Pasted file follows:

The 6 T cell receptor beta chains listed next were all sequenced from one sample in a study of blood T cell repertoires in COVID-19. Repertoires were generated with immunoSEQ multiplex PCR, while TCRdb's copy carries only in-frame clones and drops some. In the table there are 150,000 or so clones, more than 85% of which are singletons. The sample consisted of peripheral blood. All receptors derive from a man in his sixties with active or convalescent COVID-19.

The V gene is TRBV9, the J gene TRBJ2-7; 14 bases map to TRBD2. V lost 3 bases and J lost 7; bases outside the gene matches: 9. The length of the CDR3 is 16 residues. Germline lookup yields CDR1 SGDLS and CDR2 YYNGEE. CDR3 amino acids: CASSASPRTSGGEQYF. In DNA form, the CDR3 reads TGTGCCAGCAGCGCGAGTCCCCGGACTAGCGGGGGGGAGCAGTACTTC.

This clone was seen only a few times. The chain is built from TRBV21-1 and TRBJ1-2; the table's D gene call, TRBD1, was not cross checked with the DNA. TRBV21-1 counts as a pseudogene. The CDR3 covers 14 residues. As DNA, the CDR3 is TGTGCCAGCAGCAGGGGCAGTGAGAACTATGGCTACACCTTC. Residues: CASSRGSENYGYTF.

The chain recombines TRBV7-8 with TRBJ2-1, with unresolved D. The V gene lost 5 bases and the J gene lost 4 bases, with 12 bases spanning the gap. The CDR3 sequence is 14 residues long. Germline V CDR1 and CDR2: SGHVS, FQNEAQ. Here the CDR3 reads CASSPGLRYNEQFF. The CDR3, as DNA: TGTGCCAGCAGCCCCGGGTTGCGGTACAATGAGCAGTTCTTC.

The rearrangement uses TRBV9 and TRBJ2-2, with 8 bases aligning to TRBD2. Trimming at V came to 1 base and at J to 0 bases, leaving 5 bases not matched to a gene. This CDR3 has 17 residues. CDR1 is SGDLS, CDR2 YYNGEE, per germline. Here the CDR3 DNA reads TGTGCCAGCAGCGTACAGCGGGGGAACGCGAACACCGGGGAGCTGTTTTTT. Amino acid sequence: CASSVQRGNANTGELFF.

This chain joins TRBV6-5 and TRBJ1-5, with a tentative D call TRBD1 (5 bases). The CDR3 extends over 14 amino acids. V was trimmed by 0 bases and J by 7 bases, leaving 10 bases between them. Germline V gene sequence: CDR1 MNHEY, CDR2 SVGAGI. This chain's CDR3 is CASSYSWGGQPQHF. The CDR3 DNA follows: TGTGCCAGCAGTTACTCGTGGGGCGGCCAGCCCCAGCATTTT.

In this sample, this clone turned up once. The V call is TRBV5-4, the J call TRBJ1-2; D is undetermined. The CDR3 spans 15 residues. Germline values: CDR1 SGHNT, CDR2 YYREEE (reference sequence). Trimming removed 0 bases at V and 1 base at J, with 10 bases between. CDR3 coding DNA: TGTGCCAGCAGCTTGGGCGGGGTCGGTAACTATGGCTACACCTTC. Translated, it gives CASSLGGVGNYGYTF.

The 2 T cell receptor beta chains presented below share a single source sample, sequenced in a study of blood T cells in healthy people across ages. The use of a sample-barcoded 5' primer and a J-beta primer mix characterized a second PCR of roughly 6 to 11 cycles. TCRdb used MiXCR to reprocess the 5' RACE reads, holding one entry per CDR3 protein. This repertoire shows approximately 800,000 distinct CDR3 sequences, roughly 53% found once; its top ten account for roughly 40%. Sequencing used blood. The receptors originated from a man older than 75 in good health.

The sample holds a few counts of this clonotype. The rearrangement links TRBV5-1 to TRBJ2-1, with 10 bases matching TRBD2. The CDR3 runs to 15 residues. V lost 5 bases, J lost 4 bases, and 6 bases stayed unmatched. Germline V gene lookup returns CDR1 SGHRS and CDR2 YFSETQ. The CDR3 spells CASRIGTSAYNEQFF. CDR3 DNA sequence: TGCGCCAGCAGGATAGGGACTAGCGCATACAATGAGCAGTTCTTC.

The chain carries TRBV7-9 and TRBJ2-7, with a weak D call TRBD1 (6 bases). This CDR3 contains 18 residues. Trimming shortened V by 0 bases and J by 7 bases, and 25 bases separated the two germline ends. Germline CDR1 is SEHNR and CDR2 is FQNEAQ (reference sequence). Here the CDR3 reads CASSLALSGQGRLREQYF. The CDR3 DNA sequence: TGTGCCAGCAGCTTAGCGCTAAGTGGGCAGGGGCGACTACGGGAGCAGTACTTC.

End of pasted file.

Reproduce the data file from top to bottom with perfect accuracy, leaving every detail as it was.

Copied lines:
The 6 T cell receptor beta chains listed next were all sequenced from one sample in a study of blood T cell repertoires in COVID-19. Repertoires were generated with immunoSEQ multiplex PCR, while TCRdb's copy carries only in-frame clones and drops some. In the table there are 150,000 or so clones, more than 85% of which are singletons. The sample consisted of peripheral blood. All receptors derive from a man in his sixties with active or convalescent COVID-19.

The V gene is TRBV9, the J gene TRBJ2-7; 14 bases map to TRBD2. V lost 3 bases and J lost 7; bases outside the gene matches: 9. The length of the CDR3 is 16 residues. Germline lookup yields CDR1 SGDLS and CDR2 YYNGEE. CDR3 amino acids: CASSASPRTSGGEQYF. In DNA form, the CDR3 reads TGTGCCAGCAGCGCGAGTCCCCGGACTAGCGGGGGGGAGCAGTACTTC.

This clone was seen only a few times. The chain is built from TRBV21-1 and TRBJ1-2; the table's D gene call, TRBD1, was not cross checked with the DNA. TRBV21-1 counts as a pseudogene. The CDR3 covers 14 residues. As DNA, the CDR3 is TGTGCCAGCAGCAGGGGCAGTGAGAACTATGGCTACACCTTC. Residues: CASSRGSENYGYTF.

The chain recombines TRBV7-8 with TRBJ2-1, with unresolved D. The V gene lost 5 bases and the J gene lost 4 bases, with 12 bases spanning the gap. The CDR3 sequence is 14 residues long. Germline V CDR1 and CDR2: SGHVS, FQNEAQ. Here the CDR3 reads CASSPGLRYNEQFF. The CDR3, as DNA: TGTGCCAGCAGCCCCGGGTTGCGGTACAATGAGCAGTTCTTC.

The rearrangement uses TRBV9 and TRBJ2-2, with 8 bases aligning to TRBD2. Trimming at V came to 1 base and at J to 0 bases, leaving 5 bases not matched to a gene. This CDR3 has 17 residues. CDR1 is SGDLS, CDR2 YYNGEE, per germline. Here the CDR3 DNA reads TGTGCCAGCAGCGTACAGCGGGGGAACGCGAACACCGGGGAGCTGTTTTTT. Amino acid sequence: CASSVQRGNANTGELFF.

This chain joins TRBV6-5 and TRBJ1-5, with a tentative D call TRBD1 (5 bases). The CDR3 extends over 14 amino acids. V was trimmed by 0 bases and J by 7 bases, leaving 10 bases between them. Germline V gene sequence: CDR1 MNHEY, CDR2 SVGAGI. This chain's CDR3 is CASSYSWGGQPQHF. The CDR3 DNA follows: TGTGCCAGCAGTTACTCGTGGGGCGGCCAGCCCCAGCATTTT.

In this sample, this clone turned up once. The V call is TRBV5-4, the J call TRBJ1-2; D is undetermined. The CDR3 spans 15 residues. Germline values: CDR1 SGHNT, CDR2 YYREEE (reference sequence). Trimming removed 0 bases at V and 1 base at J, with 10 bases between. CDR3 coding DNA: TGTGCCAGCAGCTTGGGCGGGGTCGGTAACTATGGCTACACCTTC. Translated, it gives CASSLGGVGNYGYTF.

The 2 T cell receptor beta chains presented below share a single source sample, sequenced in a study of blood T cells in healthy people across ages. The use of a sample-barcoded 5' primer and a J-beta primer mix characterized a second PCR of roughly 6 to 11 cycles. TCRdb used MiXCR to reprocess the 5' RACE reads, holding one entry per CDR3 protein. This repertoire shows approximately 800,000 distinct CDR3 sequences, roughly 53% found once; its top ten account for roughly 40%. Sequencing used blood. The receptors originated from a man older than 75 in good health.

The sample holds a few counts of this clonotype. The rearrangement links TRBV5-1 to TRBJ2-1, with 10 bases matching TRBD2. The CDR3 runs to 15 residues. V lost 5 bases, J lost 4 bases, and 6 bases stayed unmatched. Germline V gene lookup returns CDR1 SGHRS and CDR2 YFSETQ. The CDR3 spells CASRIGTSAYNEQFF. CDR3 DNA sequence: TGCGCCAGCAGGATAGGGACTAGCGCATACAATGAGCAGTTCTTC.

The chain carries TRBV7-9 and TRBJ2-7, with a weak D call TRBD1 (6 bases). This CDR3 contains 18 residues. Trimming shortened V by 0 bases and J by 7 bases, and 25 bases separated the two germline ends. Germline CDR1 is SEHNR and CDR2 is FQNEAQ (reference sequence). Here the CDR3 reads CASSLALSGQGRLREQYF. The CDR3 DNA sequence: TGTGCCAGCAGCTTAGCGCTAAGTGGGCAGGGGCGACTACGGGAGCAGTACTTC.